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College consultants reveal their top tips to gain Ivy League admission

By Perri Ormont Blumberg | July 14, 2023, at 7:31am

City kids get their Paul Mole coiffures all tousled up over acceptance into the Elite 8: Yale, Harvard, Princeton…you know the rest (Columbia, Cornell, University of Pennsylvania, Dartmouth and Brown — if you deign to think the unis beyond that first holy trio count).

“The admissions landscape for Ivy League schools has never been more competitive — not only are the Ivies receiving more applications than ever before, but the last two admissions cycles have marked some of the lowest acceptance rates in Ivy League history,” said Christopher Rim, founder and CEO of Command Education.

“As these schools receive tens of thousands of applications each year, they could fill entire classes with valedictorians — students need more than just perfect grades and test scores to stand out. They need to demonstrate their passions by creating positive change in their communities: raising thousands of dollars, publishing cutting-edge research, starting a small business — the possibilities are endless, but the expectation remains high.”

Ahead, Rim of industry-leading Command Education and other college admissions consultants chime in on what it takes to get into these storied institutions.

Start early

Manhattan may be the only city in the world where a positive pregnancy test necessitates applying to daycare. So are you really that surprised that college coaches say embracing a similarly proactive attitude matters to gain acceptance into the Ivies?

“The day after you graduate middle school, you are ‘live,’” said Laurie Kopp Weingarten, CEP, president and co-founder of One-Stop College Counseling.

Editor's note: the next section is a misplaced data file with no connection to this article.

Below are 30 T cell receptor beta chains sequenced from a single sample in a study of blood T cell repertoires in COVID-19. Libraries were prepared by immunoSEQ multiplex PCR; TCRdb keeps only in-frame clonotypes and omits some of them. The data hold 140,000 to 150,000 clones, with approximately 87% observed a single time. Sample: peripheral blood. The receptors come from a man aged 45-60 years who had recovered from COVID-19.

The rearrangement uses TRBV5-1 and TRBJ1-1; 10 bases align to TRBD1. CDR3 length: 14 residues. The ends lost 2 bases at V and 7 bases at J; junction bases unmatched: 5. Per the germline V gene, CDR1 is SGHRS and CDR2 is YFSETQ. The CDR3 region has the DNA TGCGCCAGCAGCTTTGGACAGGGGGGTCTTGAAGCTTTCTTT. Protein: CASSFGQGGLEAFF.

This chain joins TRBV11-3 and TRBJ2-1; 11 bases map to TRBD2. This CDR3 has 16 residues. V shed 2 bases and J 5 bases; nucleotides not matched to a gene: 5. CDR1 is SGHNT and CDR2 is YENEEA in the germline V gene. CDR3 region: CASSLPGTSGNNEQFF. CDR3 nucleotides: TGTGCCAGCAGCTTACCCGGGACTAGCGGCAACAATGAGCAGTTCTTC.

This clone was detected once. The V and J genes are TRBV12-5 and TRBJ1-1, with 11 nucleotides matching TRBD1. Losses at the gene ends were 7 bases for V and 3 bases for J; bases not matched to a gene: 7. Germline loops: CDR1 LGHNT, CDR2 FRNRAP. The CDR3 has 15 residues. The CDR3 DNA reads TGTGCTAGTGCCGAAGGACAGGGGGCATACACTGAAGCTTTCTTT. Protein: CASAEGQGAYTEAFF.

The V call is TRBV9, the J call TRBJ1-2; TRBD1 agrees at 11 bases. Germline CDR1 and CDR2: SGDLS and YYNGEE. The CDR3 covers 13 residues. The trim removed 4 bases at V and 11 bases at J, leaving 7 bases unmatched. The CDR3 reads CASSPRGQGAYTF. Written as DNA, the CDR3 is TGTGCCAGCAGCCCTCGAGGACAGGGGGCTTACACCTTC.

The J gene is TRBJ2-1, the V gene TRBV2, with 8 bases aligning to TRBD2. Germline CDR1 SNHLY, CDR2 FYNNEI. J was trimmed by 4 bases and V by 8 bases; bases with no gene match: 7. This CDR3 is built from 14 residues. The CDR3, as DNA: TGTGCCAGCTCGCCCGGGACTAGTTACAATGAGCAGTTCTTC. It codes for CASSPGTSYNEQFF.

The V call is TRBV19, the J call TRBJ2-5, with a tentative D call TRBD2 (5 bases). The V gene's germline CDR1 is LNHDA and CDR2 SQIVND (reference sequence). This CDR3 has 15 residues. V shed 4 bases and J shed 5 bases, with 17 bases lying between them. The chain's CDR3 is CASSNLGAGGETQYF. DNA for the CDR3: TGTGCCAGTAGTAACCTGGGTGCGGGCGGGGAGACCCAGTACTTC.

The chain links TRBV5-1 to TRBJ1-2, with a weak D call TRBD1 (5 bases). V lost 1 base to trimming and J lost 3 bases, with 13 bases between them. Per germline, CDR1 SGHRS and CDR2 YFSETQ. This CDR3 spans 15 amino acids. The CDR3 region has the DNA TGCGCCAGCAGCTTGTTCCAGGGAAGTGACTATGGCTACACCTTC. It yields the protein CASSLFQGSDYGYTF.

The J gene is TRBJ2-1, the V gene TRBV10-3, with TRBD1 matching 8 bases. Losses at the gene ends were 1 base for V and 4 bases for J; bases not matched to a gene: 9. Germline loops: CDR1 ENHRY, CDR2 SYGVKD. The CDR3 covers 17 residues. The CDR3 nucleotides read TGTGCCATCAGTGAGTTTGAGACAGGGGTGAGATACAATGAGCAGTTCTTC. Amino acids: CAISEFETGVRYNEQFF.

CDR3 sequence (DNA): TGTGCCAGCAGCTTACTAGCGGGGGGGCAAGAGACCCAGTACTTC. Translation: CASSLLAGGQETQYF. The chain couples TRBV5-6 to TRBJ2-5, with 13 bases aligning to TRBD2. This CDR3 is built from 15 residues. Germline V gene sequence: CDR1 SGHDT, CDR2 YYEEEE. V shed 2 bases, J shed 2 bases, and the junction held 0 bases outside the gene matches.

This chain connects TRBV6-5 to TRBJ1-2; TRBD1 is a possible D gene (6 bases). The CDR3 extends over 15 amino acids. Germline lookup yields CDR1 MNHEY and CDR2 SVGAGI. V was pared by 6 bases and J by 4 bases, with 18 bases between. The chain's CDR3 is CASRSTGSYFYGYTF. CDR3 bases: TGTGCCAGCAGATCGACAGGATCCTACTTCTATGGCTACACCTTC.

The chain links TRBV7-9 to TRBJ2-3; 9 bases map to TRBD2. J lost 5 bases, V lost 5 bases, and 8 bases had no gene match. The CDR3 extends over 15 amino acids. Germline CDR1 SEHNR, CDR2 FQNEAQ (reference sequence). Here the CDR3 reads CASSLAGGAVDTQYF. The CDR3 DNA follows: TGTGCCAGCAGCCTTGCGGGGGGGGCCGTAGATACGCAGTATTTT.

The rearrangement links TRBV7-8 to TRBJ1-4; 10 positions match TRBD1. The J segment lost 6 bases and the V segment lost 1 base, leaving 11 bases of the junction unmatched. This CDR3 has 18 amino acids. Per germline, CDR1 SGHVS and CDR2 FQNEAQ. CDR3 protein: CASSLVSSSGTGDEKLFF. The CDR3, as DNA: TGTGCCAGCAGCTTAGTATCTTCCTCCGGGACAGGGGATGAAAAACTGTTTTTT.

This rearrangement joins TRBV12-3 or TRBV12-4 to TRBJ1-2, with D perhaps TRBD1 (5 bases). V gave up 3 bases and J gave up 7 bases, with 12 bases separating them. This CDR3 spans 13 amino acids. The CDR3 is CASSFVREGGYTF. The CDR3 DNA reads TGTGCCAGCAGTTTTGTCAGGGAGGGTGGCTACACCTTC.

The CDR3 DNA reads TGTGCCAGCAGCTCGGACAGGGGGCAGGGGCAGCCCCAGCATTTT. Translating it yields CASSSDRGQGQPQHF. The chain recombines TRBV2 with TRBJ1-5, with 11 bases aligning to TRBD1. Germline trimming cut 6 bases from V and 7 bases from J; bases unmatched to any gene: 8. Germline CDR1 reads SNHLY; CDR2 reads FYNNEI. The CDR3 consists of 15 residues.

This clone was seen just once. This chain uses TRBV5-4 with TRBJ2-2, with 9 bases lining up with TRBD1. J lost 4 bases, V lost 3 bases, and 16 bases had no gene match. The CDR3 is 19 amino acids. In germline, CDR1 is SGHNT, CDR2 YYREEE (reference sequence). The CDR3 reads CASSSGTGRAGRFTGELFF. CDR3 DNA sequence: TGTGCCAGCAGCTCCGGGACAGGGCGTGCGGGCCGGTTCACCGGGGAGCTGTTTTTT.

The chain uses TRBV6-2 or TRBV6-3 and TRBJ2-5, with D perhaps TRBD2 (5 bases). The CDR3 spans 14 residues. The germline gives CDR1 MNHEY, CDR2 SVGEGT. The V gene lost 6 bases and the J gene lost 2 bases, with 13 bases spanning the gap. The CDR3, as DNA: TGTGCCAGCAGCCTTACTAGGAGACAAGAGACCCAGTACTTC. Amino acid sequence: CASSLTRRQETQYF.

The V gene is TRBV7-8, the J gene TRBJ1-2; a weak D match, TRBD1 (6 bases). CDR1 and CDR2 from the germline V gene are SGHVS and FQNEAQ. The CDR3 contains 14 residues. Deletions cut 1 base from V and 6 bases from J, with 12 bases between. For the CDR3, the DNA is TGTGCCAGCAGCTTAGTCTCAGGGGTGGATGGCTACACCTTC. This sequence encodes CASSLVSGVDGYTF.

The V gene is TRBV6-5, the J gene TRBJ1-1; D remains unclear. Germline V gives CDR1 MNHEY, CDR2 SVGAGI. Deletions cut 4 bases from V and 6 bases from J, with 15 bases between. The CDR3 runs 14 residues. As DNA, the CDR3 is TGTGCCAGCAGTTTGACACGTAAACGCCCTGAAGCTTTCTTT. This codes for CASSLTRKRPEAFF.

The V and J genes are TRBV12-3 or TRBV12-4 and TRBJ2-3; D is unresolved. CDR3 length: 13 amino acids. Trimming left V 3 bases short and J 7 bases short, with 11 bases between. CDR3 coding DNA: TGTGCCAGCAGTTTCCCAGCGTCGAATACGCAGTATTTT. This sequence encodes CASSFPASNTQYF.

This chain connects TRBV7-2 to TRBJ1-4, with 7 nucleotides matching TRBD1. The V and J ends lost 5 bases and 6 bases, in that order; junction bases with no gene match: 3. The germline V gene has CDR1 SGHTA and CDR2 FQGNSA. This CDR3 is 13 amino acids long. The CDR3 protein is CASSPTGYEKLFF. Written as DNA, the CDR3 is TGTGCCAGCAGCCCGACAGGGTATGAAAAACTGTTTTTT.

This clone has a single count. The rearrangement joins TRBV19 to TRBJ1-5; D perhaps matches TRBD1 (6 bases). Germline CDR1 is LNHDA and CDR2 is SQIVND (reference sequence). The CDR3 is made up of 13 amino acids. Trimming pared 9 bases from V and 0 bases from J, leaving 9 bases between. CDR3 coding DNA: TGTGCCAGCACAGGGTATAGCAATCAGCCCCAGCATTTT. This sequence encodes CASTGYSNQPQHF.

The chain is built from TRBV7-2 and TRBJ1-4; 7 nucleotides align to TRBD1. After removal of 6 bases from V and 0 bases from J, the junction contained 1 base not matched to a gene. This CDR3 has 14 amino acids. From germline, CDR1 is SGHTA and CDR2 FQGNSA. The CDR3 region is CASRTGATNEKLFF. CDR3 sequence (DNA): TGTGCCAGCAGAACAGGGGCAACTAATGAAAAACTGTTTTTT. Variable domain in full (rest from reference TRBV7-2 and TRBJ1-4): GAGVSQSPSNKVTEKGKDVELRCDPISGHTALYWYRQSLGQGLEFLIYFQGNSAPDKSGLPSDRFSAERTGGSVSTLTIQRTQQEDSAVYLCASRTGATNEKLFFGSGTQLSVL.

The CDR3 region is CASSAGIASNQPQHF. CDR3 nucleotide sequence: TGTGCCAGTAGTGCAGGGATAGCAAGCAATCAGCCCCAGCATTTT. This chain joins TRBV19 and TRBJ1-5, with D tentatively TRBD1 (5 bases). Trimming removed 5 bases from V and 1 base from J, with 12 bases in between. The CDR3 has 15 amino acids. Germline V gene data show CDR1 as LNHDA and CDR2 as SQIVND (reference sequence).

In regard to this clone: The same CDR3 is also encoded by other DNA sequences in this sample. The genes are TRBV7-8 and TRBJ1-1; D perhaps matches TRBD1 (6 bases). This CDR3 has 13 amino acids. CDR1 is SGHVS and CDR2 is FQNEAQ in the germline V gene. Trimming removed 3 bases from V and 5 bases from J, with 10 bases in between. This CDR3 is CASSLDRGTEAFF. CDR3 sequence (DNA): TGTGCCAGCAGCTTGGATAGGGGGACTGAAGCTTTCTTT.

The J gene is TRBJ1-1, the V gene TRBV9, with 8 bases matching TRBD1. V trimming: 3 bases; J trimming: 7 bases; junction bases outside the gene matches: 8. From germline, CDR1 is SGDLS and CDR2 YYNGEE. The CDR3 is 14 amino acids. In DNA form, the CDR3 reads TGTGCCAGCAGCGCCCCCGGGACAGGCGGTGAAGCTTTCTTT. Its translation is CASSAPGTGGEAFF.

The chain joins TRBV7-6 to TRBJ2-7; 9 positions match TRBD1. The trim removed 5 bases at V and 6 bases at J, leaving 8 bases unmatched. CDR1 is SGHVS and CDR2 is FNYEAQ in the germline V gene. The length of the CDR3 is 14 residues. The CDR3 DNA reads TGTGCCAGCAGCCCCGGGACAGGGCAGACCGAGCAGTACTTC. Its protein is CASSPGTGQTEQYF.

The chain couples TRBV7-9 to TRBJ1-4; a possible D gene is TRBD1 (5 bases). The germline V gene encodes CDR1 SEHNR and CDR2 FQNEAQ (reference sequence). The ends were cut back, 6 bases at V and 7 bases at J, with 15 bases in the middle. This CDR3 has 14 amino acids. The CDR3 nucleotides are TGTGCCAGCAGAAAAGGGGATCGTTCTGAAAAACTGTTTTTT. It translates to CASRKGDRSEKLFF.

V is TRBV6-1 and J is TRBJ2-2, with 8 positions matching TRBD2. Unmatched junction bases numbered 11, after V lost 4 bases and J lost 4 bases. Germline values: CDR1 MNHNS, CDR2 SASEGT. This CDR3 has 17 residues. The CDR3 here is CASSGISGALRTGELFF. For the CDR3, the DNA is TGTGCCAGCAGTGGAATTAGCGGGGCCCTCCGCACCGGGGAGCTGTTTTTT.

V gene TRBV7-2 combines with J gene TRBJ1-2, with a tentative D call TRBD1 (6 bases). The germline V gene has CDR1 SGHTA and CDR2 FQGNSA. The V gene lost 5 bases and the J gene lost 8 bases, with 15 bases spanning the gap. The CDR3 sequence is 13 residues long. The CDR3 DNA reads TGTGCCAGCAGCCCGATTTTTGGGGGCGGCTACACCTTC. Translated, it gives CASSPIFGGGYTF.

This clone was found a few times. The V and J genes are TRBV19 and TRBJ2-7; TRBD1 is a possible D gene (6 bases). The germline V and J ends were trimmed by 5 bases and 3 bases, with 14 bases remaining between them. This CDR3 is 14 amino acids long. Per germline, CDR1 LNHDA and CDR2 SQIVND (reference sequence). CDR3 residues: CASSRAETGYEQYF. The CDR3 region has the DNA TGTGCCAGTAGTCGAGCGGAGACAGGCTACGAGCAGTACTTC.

“Everything you accomplish is fair game for your college application, so you need to hit the ground running. It’s essential to understand what it takes to be a strong candidate for acceptance into a highly selective college.” As she cautioned, “If you first decide that you want to aim for an Ivy League university when you’re a junior in high school, it may be too late.”

Of course, grades matter. “While grades and test scores are not all that you need to earn admission to top schools, they are the foundation of a strong application. Ivy League admissions committees want to see that you can rise to the rigor of their coursework, and earning exceptional grades and test scores will demonstrate your academic capabilities,” said Rim.

“If you find yourself struggling to keep your grades up or achieve the score you want on standardized tests, work with a tutor or seek help outside of class from a teacher in order to ensure that your transcript reflects your academic mastery.”

Have your hook

But are grades the only thing? Nope. Gone are the days of great grades from an upstanding school being enough to open the pearly gates of prestige.